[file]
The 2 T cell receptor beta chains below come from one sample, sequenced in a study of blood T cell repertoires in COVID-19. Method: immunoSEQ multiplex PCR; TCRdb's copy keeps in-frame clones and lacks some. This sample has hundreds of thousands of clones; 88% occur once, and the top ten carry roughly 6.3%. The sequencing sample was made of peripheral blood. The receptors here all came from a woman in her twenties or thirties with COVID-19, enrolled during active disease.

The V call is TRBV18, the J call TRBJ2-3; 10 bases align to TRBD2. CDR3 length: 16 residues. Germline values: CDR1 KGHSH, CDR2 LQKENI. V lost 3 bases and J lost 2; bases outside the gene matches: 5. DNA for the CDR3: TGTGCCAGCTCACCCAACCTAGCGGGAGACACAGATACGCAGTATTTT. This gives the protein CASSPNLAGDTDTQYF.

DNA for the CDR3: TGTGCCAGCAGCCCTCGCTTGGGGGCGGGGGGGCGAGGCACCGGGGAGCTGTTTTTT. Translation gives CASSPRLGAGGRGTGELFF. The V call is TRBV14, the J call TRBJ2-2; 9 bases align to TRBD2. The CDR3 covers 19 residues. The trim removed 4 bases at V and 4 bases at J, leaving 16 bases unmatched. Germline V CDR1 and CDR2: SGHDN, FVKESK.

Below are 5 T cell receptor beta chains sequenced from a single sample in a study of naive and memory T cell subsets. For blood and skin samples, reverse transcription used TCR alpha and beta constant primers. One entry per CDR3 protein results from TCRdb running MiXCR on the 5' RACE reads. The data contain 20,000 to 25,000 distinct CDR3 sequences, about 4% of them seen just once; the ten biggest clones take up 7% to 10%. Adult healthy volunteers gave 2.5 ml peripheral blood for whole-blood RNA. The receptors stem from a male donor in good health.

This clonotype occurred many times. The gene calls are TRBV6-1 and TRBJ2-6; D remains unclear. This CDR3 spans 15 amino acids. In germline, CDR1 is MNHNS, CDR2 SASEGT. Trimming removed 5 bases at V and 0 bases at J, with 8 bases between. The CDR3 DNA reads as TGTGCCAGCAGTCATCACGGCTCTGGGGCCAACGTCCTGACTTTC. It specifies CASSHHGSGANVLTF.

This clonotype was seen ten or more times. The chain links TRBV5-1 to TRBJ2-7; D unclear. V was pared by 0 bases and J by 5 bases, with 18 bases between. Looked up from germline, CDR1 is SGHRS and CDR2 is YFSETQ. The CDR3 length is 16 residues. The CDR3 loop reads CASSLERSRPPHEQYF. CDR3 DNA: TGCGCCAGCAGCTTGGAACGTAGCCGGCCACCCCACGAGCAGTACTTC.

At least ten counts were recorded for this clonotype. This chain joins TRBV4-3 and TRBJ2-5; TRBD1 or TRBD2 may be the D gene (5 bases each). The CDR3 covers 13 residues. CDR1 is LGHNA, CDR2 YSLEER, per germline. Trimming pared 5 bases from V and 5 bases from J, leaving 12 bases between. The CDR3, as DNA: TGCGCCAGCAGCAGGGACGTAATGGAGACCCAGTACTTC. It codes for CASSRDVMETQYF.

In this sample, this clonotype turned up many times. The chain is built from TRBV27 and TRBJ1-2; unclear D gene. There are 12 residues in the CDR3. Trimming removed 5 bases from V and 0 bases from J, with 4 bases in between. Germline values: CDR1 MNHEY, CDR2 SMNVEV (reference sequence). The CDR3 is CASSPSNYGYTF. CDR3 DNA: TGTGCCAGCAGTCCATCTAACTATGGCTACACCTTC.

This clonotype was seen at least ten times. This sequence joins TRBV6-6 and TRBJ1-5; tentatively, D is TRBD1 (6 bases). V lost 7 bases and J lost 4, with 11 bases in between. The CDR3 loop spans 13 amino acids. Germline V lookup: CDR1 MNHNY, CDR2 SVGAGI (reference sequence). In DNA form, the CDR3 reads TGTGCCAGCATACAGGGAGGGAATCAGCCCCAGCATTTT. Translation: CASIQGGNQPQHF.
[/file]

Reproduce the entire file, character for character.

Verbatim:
The 2 T cell receptor beta chains below come from one sample, sequenced in a study of blood T cell repertoires in COVID-19. Method: immunoSEQ multiplex PCR; TCRdb's copy keeps in-frame clones and lacks some. This sample has hundreds of thousands of clones; 88% occur once, and the top ten carry roughly 6.3%. The sequencing sample was made of peripheral blood. The receptors here all came from a woman in her twenties or thirties with COVID-19, enrolled during active disease.

The V call is TRBV18, the J call TRBJ2-3; 10 bases align to TRBD2. CDR3 length: 16 residues. Germline values: CDR1 KGHSH, CDR2 LQKENI. V lost 3 bases and J lost 2; bases outside the gene matches: 5. DNA for the CDR3: TGTGCCAGCTCACCCAACCTAGCGGGAGACACAGATACGCAGTATTTT. This gives the protein CASSPNLAGDTDTQYF.

DNA for the CDR3: TGTGCCAGCAGCCCTCGCTTGGGGGCGGGGGGGCGAGGCACCGGGGAGCTGTTTTTT. Translation gives CASSPRLGAGGRGTGELFF. The V call is TRBV14, the J call TRBJ2-2; 9 bases align to TRBD2. The CDR3 covers 19 residues. The trim removed 4 bases at V and 4 bases at J, leaving 16 bases unmatched. Germline V CDR1 and CDR2: SGHDN, FVKESK.

Below are 5 T cell receptor beta chains sequenced from a single sample in a study of naive and memory T cell subsets. For blood and skin samples, reverse transcription used TCR alpha and beta constant primers. One entry per CDR3 protein results from TCRdb running MiXCR on the 5' RACE reads. The data contain 20,000 to 25,000 distinct CDR3 sequences, about 4% of them seen just once; the ten biggest clones take up 7% to 10%. Adult healthy volunteers gave 2.5 ml peripheral blood for whole-blood RNA. The receptors stem from a male donor in good health.

This clonotype occurred many times. The gene calls are TRBV6-1 and TRBJ2-6; D remains unclear. This CDR3 spans 15 amino acids. In germline, CDR1 is MNHNS, CDR2 SASEGT. Trimming removed 5 bases at V and 0 bases at J, with 8 bases between. The CDR3 DNA reads as TGTGCCAGCAGTCATCACGGCTCTGGGGCCAACGTCCTGACTTTC. It specifies CASSHHGSGANVLTF.

This clonotype was seen ten or more times. The chain links TRBV5-1 to TRBJ2-7; D unclear. V was pared by 0 bases and J by 5 bases, with 18 bases between. Looked up from germline, CDR1 is SGHRS and CDR2 is YFSETQ. The CDR3 length is 16 residues. The CDR3 loop reads CASSLERSRPPHEQYF. CDR3 DNA: TGCGCCAGCAGCTTGGAACGTAGCCGGCCACCCCACGAGCAGTACTTC.

At least ten counts were recorded for this clonotype. This chain joins TRBV4-3 and TRBJ2-5; TRBD1 or TRBD2 may be the D gene (5 bases each). The CDR3 covers 13 residues. CDR1 is LGHNA, CDR2 YSLEER, per germline. Trimming pared 5 bases from V and 5 bases from J, leaving 12 bases between. The CDR3, as DNA: TGCGCCAGCAGCAGGGACGTAATGGAGACCCAGTACTTC. It codes for CASSRDVMETQYF.

In this sample, this clonotype turned up many times. The chain is built from TRBV27 and TRBJ1-2; unclear D gene. There are 12 residues in the CDR3. Trimming removed 5 bases from V and 0 bases from J, with 4 bases in between. Germline values: CDR1 MNHEY, CDR2 SMNVEV (reference sequence). The CDR3 is CASSPSNYGYTF. CDR3 DNA: TGTGCCAGCAGTCCATCTAACTATGGCTACACCTTC.

This clonotype was seen at least ten times. This sequence joins TRBV6-6 and TRBJ1-5; tentatively, D is TRBD1 (6 bases). V lost 7 bases and J lost 4, with 11 bases in between. The CDR3 loop spans 13 amino acids. Germline V lookup: CDR1 MNHNY, CDR2 SVGAGI (reference sequence). In DNA form, the CDR3 reads TGTGCCAGCATACAGGGAGGGAATCAGCCCCAGCATTTT. Translation: CASIQGGNQPQHF.